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satisfactory, and the benefit to the United States may be payment or repayment in kind or property, or any other direct or indirect benefit which the President deems satisfactory.

Mr. Fish. Yes. Secretary STIMSON. And I call your attention also to the provision which underlies the whole thing, which limits him, as stated in section 3 (a) (1) To manufacture in arsenals, factories, and shipyards under their jurisdiction or otherwise procure, any defense article for the government of any country whose defense the President deems vital to the defense of the United States.

Mr. Fish. Mr. Secretary, it is the very thing which you have just read," which the President deems satisfactory," under terms he deems satisfactory.

Secretary STIMSON. Yes.

Mr. Fish. If he deems it satisfactory then he may give away any part of the Navy he deems satisfactory, under this bill, could he not?

Secretary STIMSON. I should hardly say that was correct.
Mr. Fish. Well, he would have the power to do so, would he not?

Secretary STIMSON. The President would have the power today to order the Navy, or one of the ships of the Navy, to go into the war zone

Mr. Fish (interposing). He could send it now, but under the law could he give it away?

Secretary STIMSON (continuing). To places where it would be so dangerous to send it that you could be certain that no President under the high authority of his office, would dream of sending it.

In other words, Mr. Fish, you can make just as many and just as violent interpretations of our great Federal Constitution in the grant of power to the President as you are trying to extort from this bill. But we all know that no President would ever do or dream of doing it.

Mr. Fish. Mr. Secretary, I am trying to do just what you say; I am trying to bring this bill within the provisions of the Constitution; that is all I have in mind as a member of this committee.

Secretary Stimson. Then I do not think you will have a hard task.

Mr. Fish. And if we can bring the bill within the provisions of the Constitution I will support the bill.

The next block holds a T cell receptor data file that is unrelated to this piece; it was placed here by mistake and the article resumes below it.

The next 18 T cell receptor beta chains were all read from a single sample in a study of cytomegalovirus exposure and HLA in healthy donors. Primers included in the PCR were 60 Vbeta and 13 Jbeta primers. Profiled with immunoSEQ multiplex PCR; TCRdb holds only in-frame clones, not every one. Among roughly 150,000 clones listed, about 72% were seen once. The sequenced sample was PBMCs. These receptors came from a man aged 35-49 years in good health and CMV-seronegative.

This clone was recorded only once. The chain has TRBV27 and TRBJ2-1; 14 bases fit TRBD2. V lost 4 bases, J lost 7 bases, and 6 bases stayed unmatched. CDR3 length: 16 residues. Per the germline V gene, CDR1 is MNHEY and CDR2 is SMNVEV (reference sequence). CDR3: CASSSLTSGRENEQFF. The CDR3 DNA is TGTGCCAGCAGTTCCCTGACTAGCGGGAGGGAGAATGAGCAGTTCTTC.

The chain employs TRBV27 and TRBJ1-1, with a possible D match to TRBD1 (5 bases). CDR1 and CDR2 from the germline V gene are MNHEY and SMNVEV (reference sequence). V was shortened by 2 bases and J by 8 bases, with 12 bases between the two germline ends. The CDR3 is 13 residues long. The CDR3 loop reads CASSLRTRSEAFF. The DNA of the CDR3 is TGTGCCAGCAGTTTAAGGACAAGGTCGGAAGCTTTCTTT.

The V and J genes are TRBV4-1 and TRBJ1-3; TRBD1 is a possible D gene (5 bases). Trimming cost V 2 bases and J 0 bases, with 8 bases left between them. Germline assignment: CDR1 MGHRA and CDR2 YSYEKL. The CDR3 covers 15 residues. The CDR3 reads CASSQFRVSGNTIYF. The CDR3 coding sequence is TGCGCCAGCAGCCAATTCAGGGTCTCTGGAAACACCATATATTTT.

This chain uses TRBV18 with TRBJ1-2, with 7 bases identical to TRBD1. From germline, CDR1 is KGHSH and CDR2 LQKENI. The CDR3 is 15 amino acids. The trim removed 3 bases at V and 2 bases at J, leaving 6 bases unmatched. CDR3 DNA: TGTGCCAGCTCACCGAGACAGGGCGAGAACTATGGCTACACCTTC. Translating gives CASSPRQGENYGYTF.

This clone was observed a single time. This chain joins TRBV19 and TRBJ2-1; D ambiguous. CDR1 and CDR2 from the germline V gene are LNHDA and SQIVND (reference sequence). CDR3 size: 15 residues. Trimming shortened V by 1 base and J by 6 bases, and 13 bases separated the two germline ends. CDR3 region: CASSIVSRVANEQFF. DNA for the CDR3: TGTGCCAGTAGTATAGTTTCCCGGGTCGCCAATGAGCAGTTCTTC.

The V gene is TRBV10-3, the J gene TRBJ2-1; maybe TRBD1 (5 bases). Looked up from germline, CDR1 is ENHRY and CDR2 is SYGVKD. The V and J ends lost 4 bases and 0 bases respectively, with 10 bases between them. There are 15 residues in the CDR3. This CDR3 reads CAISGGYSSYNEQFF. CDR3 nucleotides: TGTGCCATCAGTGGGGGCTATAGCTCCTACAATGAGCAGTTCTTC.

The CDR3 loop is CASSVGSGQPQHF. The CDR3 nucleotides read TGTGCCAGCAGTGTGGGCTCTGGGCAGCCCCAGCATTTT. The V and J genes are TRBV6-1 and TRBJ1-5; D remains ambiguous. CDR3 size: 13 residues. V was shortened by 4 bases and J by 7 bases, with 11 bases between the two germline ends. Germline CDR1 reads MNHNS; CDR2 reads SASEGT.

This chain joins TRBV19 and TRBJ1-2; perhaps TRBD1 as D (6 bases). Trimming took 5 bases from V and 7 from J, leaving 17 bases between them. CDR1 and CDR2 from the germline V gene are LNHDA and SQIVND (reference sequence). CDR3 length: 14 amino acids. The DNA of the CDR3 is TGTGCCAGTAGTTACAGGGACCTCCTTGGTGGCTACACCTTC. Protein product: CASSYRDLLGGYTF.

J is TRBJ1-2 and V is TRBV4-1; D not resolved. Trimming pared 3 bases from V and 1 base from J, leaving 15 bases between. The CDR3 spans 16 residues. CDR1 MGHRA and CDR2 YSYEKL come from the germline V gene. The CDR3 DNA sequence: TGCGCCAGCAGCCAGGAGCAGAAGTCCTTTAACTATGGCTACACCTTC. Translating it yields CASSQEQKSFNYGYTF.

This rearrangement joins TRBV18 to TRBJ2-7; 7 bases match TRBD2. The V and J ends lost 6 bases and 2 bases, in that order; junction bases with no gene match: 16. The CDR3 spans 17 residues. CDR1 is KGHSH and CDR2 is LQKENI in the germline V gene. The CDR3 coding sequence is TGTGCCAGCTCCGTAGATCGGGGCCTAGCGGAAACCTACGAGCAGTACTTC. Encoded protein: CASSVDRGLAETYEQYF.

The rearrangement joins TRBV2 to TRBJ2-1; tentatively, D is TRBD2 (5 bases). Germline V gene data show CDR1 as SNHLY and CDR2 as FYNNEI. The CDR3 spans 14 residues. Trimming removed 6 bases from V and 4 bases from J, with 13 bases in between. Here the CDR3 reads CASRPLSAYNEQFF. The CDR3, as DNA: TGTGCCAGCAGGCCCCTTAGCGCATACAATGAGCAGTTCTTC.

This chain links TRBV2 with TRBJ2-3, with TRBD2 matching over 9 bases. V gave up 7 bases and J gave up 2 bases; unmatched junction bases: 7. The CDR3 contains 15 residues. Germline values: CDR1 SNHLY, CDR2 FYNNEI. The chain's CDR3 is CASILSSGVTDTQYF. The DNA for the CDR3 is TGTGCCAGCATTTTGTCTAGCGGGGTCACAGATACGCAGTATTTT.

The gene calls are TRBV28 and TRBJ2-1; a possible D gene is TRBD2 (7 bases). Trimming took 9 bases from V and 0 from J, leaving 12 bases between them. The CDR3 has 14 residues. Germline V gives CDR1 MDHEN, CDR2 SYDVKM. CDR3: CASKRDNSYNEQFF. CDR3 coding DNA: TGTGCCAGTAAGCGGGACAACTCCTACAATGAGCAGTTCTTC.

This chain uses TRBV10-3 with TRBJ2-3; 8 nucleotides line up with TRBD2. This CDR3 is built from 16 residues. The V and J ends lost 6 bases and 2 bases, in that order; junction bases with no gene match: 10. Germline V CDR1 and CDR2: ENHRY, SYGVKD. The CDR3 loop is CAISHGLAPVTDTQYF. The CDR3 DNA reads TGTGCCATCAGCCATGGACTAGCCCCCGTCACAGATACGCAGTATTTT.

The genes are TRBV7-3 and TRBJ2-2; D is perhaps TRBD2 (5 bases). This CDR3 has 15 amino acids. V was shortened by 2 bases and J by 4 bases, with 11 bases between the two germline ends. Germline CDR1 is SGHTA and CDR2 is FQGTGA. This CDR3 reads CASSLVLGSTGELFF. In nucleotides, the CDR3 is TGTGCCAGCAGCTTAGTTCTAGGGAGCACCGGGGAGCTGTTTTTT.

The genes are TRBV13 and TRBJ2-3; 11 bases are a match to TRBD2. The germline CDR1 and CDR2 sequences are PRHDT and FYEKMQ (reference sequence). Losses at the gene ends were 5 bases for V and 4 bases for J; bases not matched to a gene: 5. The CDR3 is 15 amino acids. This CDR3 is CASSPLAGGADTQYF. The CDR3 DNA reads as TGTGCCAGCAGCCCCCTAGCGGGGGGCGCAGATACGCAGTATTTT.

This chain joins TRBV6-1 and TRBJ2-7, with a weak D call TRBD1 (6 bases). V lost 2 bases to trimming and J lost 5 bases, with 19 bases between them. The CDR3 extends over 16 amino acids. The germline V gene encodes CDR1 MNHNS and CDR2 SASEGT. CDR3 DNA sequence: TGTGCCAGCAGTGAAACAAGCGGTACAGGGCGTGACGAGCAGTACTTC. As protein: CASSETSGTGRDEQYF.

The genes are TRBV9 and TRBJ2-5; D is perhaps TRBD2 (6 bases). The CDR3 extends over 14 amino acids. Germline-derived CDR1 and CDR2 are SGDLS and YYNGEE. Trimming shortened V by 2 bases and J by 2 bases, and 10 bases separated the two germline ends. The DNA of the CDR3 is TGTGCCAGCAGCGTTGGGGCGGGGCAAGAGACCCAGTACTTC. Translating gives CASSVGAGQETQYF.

Now, Mr. Secretary, do you know any law at the present time which permits the President to give away any part of the Navy?

Secretary Stimson. I would not want to make an error on something that I have not specifically looked up. I prefer to have you ask the Secretary of the Navy that question; and limit questions to me to authority of the President to make exchanges of materials that come under the War Department, for instance. We have not made a study of the Navy statutes and you are going to have the Secretary of the Navy here for that. But, I have told you about the situation of War Department statutes, the Army statutes.

Nr. Fish. The reason I asked these questions, Mr. Secretary, is because there was a great deal of confusion yesterday. I asked Mr. Morgenthau more or less the same question, and he said that the President had not the power, in answer to my question as to a part of the Navy.

And another member of the committee later asked him a question if it were not correct that the President could give this entire 17 billion defense away, and he said that he had that power.

There is some confusion in the minds of members of the Cabinet, apparently, and I would like to find out which statement is correct.

The CHAIRMAN. The Chair would like to state, if Mr. Fish will permit, that I do not believe the question was whether he could give the 17 billions of defense away.

Secretary STIMSON. My answer to all of these questions is that I came here to discuss this bill on a rational basis, in a manner in which you gentlemen would ordinarily be interested, and not to indulge in interpretations, which, obviously you could make in regard to every act, that are what you might call fantastic interpretations.

Mr. Fish. Maybe it is fantastic, Mr. Secretary, and assuming that it is a fantastic interpretation, have you any objection if the Congress inserts a provision in the bill prohibiting the President from giving away any part of the Navy?

Secretary STIMSON. For myself I submit that question is one which should be asked of the Secretary of the Navy. But on the knowledge that I have of the situation I should object to it, because I can well conceive that a portion, or some of the Navy, might be transferred under conditions that might be very advantageous to meet a situation that might develop.

Mr. FISH. Of course, I did not use the word "transfer" but "give away.” But I realize that question primarily should be asked of the Secretary of the Navy.

Secretary STIMSON. Yes.

Mr. Fish. The reason again I am asking you that question is because there was much confusion between the Secretary of State and the Secretary of the Treasury and members of the committee.

Secretary STIMSON. I do not want to quibble about it, but you realize that he occupies one domain and I occupy another. And I do not want him to be confronted with a statement which I might make without adequate knowledge on the subject.

The CHAIRMAN. Mr. Fish, would you mind, with reference to the question you have raised, to have the law read at this time?